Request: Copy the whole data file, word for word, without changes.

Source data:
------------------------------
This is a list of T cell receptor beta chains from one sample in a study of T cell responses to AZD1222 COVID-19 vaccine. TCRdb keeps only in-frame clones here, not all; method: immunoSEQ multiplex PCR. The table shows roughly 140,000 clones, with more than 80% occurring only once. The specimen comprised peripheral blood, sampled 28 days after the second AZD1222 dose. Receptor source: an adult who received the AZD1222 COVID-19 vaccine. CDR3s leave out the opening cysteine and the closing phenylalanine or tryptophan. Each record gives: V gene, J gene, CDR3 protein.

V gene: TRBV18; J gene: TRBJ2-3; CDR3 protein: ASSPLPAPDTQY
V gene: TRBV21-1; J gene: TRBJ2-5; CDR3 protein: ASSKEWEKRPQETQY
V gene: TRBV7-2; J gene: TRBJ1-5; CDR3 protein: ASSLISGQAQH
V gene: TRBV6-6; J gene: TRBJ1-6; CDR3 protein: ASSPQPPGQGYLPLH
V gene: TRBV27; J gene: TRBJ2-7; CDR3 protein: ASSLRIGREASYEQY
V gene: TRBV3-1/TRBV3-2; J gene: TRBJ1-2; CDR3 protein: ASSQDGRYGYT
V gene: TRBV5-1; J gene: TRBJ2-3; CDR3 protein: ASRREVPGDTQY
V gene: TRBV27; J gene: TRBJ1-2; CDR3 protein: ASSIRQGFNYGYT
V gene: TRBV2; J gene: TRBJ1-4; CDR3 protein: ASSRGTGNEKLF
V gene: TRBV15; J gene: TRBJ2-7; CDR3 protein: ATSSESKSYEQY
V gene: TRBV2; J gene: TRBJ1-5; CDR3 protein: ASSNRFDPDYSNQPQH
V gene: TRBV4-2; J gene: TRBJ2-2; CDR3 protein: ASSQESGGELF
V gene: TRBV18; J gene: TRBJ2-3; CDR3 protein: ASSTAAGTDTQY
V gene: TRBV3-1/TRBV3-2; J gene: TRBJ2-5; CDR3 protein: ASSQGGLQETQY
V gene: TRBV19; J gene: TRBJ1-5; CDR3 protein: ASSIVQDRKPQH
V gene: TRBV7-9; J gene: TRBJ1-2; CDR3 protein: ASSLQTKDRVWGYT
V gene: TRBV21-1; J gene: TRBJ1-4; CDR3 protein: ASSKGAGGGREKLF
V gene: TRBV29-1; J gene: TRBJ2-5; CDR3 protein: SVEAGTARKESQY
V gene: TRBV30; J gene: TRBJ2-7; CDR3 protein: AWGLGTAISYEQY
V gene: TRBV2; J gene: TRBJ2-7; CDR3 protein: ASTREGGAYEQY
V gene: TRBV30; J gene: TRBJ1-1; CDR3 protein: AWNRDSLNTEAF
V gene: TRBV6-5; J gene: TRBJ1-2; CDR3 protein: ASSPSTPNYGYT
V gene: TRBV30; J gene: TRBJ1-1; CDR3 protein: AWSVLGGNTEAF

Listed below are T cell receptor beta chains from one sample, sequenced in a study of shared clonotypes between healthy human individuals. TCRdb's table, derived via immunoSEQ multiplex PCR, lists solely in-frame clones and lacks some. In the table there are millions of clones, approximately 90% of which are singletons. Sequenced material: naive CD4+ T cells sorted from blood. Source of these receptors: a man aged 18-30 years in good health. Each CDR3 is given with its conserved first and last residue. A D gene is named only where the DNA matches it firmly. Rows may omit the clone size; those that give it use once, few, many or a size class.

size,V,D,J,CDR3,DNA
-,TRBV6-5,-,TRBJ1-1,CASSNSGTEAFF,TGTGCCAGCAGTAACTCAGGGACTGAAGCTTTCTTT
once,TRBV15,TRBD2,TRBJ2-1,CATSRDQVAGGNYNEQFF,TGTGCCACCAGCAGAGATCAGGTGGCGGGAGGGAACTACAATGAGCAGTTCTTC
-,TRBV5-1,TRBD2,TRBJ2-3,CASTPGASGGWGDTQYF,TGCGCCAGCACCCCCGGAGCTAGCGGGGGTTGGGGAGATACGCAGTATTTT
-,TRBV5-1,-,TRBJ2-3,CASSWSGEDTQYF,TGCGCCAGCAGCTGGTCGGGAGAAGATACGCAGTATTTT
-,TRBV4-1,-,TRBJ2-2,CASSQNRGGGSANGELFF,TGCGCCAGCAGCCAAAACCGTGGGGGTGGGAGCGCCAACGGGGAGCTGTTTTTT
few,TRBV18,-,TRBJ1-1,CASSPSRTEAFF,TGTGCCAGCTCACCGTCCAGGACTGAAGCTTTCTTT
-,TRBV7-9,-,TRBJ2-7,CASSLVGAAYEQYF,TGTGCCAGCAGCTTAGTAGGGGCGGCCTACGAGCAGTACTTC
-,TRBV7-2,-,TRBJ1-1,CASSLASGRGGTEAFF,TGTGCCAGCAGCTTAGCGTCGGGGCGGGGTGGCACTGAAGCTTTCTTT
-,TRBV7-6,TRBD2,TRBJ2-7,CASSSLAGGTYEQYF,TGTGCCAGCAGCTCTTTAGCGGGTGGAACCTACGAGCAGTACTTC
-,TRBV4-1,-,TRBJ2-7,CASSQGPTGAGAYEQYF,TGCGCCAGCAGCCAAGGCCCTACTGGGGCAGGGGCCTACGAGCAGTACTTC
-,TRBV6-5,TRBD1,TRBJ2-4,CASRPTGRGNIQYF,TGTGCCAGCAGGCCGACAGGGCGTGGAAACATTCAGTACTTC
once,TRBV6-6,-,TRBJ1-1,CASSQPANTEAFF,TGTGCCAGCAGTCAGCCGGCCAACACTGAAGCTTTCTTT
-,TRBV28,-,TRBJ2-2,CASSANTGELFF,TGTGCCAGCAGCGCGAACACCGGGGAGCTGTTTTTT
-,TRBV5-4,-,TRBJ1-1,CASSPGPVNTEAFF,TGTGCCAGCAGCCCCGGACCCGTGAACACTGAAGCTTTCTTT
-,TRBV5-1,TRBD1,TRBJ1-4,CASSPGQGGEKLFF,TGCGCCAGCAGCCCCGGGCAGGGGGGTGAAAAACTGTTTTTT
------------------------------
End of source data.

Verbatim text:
This is a list of T cell receptor beta chains from one sample in a study of T cell responses to AZD1222 COVID-19 vaccine. TCRdb keeps only in-frame clones here, not all; method: immunoSEQ multiplex PCR. The table shows roughly 140,000 clones, with more than 80% occurring only once. The specimen comprised peripheral blood, sampled 28 days after the second AZD1222 dose. Receptor source: an adult who received the AZD1222 COVID-19 vaccine. CDR3s leave out the opening cysteine and the closing phenylalanine or tryptophan. Each record gives: V gene, J gene, CDR3 protein.

V gene: TRBV18; J gene: TRBJ2-3; CDR3 protein: ASSPLPAPDTQY
V gene: TRBV21-1; J gene: TRBJ2-5; CDR3 protein: ASSKEWEKRPQETQY
V gene: TRBV7-2; J gene: TRBJ1-5; CDR3 protein: ASSLISGQAQH
V gene: TRBV6-6; J gene: TRBJ1-6; CDR3 protein: ASSPQPPGQGYLPLH
V gene: TRBV27; J gene: TRBJ2-7; CDR3 protein: ASSLRIGREASYEQY
V gene: TRBV3-1/TRBV3-2; J gene: TRBJ1-2; CDR3 protein: ASSQDGRYGYT
V gene: TRBV5-1; J gene: TRBJ2-3; CDR3 protein: ASRREVPGDTQY
V gene: TRBV27; J gene: TRBJ1-2; CDR3 protein: ASSIRQGFNYGYT
V gene: TRBV2; J gene: TRBJ1-4; CDR3 protein: ASSRGTGNEKLF
V gene: TRBV15; J gene: TRBJ2-7; CDR3 protein: ATSSESKSYEQY
V gene: TRBV2; J gene: TRBJ1-5; CDR3 protein: ASSNRFDPDYSNQPQH
V gene: TRBV4-2; J gene: TRBJ2-2; CDR3 protein: ASSQESGGELF
V gene: TRBV18; J gene: TRBJ2-3; CDR3 protein: ASSTAAGTDTQY
V gene: TRBV3-1/TRBV3-2; J gene: TRBJ2-5; CDR3 protein: ASSQGGLQETQY
V gene: TRBV19; J gene: TRBJ1-5; CDR3 protein: ASSIVQDRKPQH
V gene: TRBV7-9; J gene: TRBJ1-2; CDR3 protein: ASSLQTKDRVWGYT
V gene: TRBV21-1; J gene: TRBJ1-4; CDR3 protein: ASSKGAGGGREKLF
V gene: TRBV29-1; J gene: TRBJ2-5; CDR3 protein: SVEAGTARKESQY
V gene: TRBV30; J gene: TRBJ2-7; CDR3 protein: AWGLGTAISYEQY
V gene: TRBV2; J gene: TRBJ2-7; CDR3 protein: ASTREGGAYEQY
V gene: TRBV30; J gene: TRBJ1-1; CDR3 protein: AWNRDSLNTEAF
V gene: TRBV6-5; J gene: TRBJ1-2; CDR3 protein: ASSPSTPNYGYT
V gene: TRBV30; J gene: TRBJ1-1; CDR3 protein: AWSVLGGNTEAF

Listed below are T cell receptor beta chains from one sample, sequenced in a study of shared clonotypes between healthy human individuals. TCRdb's table, derived via immunoSEQ multiplex PCR, lists solely in-frame clones and lacks some. In the table there are millions of clones, approximately 90% of which are singletons. Sequenced material: naive CD4+ T cells sorted from blood. Source of these receptors: a man aged 18-30 years in good health. Each CDR3 is given with its conserved first and last residue. A D gene is named only where the DNA matches it firmly. Rows may omit the clone size; those that give it use once, few, many or a size class.

size,V,D,J,CDR3,DNA
-,TRBV6-5,-,TRBJ1-1,CASSNSGTEAFF,TGTGCCAGCAGTAACTCAGGGACTGAAGCTTTCTTT
once,TRBV15,TRBD2,TRBJ2-1,CATSRDQVAGGNYNEQFF,TGTGCCACCAGCAGAGATCAGGTGGCGGGAGGGAACTACAATGAGCAGTTCTTC
-,TRBV5-1,TRBD2,TRBJ2-3,CASTPGASGGWGDTQYF,TGCGCCAGCACCCCCGGAGCTAGCGGGGGTTGGGGAGATACGCAGTATTTT
-,TRBV5-1,-,TRBJ2-3,CASSWSGEDTQYF,TGCGCCAGCAGCTGGTCGGGAGAAGATACGCAGTATTTT
-,TRBV4-1,-,TRBJ2-2,CASSQNRGGGSANGELFF,TGCGCCAGCAGCCAAAACCGTGGGGGTGGGAGCGCCAACGGGGAGCTGTTTTTT
few,TRBV18,-,TRBJ1-1,CASSPSRTEAFF,TGTGCCAGCTCACCGTCCAGGACTGAAGCTTTCTTT
-,TRBV7-9,-,TRBJ2-7,CASSLVGAAYEQYF,TGTGCCAGCAGCTTAGTAGGGGCGGCCTACGAGCAGTACTTC
-,TRBV7-2,-,TRBJ1-1,CASSLASGRGGTEAFF,TGTGCCAGCAGCTTAGCGTCGGGGCGGGGTGGCACTGAAGCTTTCTTT
-,TRBV7-6,TRBD2,TRBJ2-7,CASSSLAGGTYEQYF,TGTGCCAGCAGCTCTTTAGCGGGTGGAACCTACGAGCAGTACTTC
-,TRBV4-1,-,TRBJ2-7,CASSQGPTGAGAYEQYF,TGCGCCAGCAGCCAAGGCCCTACTGGGGCAGGGGCCTACGAGCAGTACTTC
-,TRBV6-5,TRBD1,TRBJ2-4,CASRPTGRGNIQYF,TGTGCCAGCAGGCCGACAGGGCGTGGAAACATTCAGTACTTC
once,TRBV6-6,-,TRBJ1-1,CASSQPANTEAFF,TGTGCCAGCAGTCAGCCGGCCAACACTGAAGCTTTCTTT
-,TRBV28,-,TRBJ2-2,CASSANTGELFF,TGTGCCAGCAGCGCGAACACCGGGGAGCTGTTTTTT
-,TRBV5-4,-,TRBJ1-1,CASSPGPVNTEAFF,TGTGCCAGCAGCCCCGGACCCGTGAACACTGAAGCTTTCTTT
-,TRBV5-1,TRBD1,TRBJ1-4,CASSPGQGGEKLFF,TGCGCCAGCAGCCCCGGGCAGGGGGGTGAAAAACTGTTTTTT